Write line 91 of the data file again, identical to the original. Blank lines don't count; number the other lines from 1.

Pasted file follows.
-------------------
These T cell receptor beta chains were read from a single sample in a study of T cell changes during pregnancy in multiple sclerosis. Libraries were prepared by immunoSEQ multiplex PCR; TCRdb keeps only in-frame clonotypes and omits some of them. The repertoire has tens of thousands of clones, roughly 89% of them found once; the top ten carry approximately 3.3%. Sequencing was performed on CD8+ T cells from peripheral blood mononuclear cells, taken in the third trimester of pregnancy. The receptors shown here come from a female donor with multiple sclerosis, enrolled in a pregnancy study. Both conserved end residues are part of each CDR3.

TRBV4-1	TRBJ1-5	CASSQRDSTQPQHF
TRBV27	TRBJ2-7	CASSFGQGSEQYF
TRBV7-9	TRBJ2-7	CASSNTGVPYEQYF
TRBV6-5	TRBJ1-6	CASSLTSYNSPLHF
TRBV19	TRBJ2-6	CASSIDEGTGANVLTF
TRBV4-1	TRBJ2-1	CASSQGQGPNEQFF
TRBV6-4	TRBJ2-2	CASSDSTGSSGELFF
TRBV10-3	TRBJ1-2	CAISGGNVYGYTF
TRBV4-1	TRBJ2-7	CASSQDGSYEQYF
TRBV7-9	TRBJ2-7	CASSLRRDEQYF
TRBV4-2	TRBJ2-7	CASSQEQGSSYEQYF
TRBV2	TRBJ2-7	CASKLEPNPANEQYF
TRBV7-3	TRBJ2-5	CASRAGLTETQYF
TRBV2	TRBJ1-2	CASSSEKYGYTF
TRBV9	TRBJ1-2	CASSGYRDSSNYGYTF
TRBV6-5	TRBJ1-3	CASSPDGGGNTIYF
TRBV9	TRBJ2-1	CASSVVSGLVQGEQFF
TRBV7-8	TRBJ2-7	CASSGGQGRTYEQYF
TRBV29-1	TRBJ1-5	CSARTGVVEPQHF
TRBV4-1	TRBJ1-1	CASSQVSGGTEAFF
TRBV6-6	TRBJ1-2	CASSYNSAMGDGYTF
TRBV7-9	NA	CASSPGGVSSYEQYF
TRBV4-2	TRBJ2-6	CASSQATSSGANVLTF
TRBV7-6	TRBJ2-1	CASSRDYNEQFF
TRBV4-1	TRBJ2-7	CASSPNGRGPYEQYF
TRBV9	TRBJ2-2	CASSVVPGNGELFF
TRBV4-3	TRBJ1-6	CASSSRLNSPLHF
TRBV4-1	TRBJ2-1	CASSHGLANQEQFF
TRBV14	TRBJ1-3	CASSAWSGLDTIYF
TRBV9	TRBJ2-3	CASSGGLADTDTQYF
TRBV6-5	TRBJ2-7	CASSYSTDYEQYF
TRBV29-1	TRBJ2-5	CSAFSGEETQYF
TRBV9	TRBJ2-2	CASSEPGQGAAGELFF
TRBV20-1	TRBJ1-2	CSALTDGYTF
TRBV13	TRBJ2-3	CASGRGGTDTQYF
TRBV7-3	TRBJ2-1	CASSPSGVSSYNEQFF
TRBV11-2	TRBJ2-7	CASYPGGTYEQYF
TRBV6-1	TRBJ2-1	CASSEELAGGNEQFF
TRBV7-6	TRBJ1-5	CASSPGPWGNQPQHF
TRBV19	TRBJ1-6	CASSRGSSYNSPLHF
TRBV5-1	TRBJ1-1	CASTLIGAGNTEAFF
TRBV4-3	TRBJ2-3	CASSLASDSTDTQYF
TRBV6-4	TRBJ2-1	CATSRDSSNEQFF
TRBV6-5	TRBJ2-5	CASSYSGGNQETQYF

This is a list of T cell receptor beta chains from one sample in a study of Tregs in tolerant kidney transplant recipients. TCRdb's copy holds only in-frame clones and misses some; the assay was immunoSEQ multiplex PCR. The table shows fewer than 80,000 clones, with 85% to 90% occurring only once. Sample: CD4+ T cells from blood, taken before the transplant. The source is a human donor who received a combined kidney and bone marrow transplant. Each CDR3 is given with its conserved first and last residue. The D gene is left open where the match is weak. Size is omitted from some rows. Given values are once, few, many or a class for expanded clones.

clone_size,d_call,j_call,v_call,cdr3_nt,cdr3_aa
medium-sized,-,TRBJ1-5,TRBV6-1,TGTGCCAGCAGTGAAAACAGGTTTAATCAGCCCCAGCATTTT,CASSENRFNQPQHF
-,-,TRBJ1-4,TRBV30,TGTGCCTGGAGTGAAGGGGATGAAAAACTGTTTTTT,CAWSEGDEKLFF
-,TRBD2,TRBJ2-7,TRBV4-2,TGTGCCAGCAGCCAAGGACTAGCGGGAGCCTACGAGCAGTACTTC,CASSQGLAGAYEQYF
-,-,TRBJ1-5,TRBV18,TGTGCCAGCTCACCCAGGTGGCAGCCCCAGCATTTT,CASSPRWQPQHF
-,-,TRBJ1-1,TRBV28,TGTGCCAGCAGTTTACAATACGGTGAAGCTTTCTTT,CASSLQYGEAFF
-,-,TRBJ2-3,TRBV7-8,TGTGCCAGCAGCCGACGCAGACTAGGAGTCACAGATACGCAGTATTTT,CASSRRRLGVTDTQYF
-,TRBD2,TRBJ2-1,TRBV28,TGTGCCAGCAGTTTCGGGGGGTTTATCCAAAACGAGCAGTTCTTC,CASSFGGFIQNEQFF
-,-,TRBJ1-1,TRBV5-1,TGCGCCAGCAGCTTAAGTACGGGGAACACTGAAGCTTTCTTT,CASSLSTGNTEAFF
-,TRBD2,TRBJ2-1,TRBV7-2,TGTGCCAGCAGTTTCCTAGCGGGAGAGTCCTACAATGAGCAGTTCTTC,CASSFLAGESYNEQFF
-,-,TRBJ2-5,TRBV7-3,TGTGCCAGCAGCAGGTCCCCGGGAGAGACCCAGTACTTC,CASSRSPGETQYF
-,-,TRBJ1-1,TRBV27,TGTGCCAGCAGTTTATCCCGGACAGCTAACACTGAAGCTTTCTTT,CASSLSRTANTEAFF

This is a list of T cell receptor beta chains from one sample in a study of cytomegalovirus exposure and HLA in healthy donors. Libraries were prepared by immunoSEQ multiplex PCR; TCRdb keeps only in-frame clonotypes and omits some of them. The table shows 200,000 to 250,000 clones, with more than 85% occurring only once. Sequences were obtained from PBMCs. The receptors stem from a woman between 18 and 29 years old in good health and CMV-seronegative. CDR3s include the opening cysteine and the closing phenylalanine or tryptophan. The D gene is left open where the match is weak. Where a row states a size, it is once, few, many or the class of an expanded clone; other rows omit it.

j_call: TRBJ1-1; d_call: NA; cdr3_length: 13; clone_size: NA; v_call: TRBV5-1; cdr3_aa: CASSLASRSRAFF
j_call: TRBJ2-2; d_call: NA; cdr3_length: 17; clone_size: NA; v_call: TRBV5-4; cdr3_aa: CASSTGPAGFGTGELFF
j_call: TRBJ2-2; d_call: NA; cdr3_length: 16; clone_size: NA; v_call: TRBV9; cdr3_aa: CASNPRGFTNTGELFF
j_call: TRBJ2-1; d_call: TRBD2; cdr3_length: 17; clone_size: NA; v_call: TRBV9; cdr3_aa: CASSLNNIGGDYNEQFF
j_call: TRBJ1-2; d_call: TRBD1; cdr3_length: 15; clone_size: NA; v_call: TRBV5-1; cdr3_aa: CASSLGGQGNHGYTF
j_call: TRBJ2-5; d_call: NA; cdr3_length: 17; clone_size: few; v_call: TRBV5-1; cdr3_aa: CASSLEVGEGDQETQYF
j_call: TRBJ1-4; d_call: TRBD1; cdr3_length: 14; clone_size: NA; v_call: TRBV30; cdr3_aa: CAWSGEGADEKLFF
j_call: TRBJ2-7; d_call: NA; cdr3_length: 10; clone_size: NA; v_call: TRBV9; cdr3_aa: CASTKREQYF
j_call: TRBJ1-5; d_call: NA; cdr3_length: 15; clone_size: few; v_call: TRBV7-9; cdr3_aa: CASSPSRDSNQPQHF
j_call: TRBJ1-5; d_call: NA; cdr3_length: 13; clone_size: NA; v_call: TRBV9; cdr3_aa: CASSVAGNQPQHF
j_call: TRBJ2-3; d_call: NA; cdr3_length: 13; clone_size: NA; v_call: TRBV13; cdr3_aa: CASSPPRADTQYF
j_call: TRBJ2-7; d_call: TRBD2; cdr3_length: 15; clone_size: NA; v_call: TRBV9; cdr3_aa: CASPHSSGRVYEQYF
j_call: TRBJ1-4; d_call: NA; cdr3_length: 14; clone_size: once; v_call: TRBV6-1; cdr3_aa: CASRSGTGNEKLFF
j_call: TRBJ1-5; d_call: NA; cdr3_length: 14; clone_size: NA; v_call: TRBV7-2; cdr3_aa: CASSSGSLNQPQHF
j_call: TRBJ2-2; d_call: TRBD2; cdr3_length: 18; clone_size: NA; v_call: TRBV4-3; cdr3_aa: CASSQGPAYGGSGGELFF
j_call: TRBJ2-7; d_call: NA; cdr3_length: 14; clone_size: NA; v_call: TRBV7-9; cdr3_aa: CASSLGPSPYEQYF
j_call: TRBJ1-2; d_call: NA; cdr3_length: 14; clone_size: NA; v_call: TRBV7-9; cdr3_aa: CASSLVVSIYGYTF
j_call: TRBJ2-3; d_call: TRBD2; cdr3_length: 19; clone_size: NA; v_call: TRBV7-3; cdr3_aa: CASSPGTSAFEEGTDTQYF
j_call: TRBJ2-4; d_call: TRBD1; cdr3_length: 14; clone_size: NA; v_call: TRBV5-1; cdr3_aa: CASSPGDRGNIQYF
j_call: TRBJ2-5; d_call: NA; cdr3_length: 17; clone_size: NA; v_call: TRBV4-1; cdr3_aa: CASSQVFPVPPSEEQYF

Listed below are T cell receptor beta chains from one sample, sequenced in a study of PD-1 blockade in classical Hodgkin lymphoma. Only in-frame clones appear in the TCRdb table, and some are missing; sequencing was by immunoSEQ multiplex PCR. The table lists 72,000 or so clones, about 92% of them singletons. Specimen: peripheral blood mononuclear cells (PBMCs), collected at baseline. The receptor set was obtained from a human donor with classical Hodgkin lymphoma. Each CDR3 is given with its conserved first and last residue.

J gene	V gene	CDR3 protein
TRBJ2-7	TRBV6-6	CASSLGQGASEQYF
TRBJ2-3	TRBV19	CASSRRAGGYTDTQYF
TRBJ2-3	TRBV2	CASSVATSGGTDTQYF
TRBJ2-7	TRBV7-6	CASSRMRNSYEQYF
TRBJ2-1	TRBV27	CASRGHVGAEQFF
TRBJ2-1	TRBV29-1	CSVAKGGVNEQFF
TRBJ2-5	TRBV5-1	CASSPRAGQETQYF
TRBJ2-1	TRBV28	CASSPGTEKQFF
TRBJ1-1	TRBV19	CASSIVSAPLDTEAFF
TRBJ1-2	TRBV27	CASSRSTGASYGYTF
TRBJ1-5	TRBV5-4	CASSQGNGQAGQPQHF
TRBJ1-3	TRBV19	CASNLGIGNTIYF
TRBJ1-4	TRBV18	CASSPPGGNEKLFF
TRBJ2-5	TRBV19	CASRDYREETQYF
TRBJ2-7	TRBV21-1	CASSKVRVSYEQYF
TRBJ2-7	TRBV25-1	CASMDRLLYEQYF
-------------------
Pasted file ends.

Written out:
TRBJ1-2	TRBV27	CASSRSTGASYGYTF